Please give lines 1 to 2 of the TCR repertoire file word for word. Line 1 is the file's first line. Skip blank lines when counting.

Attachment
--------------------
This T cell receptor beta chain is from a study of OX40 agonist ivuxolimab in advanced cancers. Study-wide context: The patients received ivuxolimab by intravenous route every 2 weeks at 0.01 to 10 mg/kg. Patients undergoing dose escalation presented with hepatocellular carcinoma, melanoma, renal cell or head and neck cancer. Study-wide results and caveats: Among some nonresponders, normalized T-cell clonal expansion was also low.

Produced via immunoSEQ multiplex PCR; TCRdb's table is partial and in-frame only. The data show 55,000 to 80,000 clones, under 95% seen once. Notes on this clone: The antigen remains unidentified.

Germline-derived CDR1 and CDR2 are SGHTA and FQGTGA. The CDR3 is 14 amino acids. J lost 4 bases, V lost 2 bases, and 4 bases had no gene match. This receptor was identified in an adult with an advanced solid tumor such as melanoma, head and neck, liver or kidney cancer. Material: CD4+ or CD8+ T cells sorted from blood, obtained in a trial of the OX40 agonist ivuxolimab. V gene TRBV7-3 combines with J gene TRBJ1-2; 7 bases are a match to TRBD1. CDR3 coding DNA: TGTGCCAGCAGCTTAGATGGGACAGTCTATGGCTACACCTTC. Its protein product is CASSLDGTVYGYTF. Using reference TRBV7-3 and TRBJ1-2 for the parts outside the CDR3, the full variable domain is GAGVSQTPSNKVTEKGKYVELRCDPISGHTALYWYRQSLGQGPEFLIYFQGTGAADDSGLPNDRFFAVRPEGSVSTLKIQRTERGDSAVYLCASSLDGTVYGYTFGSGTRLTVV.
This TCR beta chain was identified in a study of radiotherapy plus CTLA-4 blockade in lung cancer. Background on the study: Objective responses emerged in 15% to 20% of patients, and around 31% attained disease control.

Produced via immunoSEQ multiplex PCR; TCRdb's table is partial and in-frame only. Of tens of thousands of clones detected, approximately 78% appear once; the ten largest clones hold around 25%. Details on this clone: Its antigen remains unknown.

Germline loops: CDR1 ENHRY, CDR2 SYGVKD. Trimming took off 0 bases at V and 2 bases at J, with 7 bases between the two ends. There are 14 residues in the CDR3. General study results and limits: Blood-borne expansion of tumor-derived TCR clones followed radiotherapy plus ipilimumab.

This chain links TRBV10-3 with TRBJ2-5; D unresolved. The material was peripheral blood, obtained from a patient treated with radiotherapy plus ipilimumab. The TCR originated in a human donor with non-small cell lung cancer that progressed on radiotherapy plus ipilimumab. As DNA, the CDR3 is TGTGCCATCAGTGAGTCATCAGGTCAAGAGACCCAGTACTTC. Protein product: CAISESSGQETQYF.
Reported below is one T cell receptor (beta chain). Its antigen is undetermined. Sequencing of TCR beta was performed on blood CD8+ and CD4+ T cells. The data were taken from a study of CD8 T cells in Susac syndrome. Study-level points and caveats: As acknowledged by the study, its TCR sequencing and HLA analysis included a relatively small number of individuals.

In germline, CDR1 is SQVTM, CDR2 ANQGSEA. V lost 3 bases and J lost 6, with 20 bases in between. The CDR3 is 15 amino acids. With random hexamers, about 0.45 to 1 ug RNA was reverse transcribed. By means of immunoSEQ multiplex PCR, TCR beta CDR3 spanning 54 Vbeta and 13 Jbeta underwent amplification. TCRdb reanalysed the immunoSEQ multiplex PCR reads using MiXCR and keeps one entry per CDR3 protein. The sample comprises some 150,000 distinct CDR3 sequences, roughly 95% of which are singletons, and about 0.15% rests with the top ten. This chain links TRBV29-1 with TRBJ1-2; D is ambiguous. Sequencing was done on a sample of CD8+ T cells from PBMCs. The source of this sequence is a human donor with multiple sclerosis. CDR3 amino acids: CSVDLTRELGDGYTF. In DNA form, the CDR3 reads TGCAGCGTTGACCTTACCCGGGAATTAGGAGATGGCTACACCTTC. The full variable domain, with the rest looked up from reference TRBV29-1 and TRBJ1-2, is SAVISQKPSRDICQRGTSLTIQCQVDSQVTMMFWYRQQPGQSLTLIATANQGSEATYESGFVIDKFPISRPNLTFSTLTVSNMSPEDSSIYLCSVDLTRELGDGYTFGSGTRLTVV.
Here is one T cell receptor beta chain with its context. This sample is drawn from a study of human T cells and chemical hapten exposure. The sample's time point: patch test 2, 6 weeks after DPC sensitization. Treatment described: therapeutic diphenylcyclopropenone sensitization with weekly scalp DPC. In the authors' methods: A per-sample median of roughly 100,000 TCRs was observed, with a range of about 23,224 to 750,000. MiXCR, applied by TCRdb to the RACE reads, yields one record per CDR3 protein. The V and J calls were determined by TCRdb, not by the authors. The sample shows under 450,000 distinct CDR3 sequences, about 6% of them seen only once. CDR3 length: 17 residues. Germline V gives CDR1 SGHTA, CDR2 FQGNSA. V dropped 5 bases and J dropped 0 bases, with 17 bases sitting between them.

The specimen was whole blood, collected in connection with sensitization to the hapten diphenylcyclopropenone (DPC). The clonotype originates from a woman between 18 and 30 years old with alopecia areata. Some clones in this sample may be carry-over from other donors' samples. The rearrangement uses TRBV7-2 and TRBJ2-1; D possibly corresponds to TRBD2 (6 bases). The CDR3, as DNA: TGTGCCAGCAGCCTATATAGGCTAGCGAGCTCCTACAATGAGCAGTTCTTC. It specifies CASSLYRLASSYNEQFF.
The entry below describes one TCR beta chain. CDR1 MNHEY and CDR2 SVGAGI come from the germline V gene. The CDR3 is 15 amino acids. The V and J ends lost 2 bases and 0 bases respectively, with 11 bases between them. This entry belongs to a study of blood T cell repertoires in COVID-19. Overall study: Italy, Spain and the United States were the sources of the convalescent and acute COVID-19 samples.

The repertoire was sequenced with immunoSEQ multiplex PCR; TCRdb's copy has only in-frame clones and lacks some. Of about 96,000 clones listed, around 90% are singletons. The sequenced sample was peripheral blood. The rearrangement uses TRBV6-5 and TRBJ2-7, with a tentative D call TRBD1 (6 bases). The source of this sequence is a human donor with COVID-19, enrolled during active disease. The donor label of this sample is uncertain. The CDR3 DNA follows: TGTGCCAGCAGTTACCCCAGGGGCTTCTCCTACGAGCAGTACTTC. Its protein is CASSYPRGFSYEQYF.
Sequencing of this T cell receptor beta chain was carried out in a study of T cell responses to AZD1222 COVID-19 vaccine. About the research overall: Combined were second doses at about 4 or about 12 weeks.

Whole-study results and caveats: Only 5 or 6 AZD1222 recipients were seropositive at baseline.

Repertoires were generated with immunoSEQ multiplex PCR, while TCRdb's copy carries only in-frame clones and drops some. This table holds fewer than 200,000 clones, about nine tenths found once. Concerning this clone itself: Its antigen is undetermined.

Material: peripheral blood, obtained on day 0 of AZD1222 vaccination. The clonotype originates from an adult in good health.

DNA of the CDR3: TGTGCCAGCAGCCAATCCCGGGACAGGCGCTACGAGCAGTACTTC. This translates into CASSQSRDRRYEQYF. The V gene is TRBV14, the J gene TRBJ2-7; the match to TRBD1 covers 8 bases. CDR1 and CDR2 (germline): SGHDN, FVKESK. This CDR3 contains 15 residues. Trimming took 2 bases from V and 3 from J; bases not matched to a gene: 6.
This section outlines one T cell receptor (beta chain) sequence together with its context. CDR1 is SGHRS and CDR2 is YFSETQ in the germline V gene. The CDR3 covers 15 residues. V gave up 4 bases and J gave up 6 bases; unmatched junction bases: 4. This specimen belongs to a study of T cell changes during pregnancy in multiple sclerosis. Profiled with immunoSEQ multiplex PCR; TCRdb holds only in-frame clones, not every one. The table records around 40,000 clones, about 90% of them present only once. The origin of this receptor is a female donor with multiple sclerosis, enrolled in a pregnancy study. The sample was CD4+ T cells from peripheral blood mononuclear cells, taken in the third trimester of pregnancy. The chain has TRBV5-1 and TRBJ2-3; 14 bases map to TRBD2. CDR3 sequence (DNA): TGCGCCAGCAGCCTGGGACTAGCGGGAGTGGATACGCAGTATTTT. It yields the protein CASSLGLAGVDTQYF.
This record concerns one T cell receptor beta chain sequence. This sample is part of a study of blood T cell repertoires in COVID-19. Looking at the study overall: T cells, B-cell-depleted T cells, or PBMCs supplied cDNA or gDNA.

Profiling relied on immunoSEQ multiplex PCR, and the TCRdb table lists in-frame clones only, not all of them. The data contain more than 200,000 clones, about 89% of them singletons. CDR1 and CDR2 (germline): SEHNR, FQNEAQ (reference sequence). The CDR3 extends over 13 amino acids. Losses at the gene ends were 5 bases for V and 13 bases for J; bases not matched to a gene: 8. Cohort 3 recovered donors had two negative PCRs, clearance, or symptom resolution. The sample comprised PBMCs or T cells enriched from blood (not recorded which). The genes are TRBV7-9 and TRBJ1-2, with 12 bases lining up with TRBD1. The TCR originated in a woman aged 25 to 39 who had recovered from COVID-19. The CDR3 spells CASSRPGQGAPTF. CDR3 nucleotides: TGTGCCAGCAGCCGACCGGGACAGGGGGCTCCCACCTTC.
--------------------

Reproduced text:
This T cell receptor beta chain is from a study of OX40 agonist ivuxolimab in advanced cancers. Study-wide context: The patients received ivuxolimab by intravenous route every 2 weeks at 0.01 to 10 mg/kg. Patients undergoing dose escalation presented with hepatocellular carcinoma, melanoma, renal cell or head and neck cancer. Study-wide results and caveats: Among some nonresponders, normalized T-cell clonal expansion was also low.

Produced via immunoSEQ multiplex PCR; TCRdb's table is partial and in-frame only. The data show 55,000 to 80,000 clones, under 95% seen once. Notes on this clone: The antigen remains unidentified.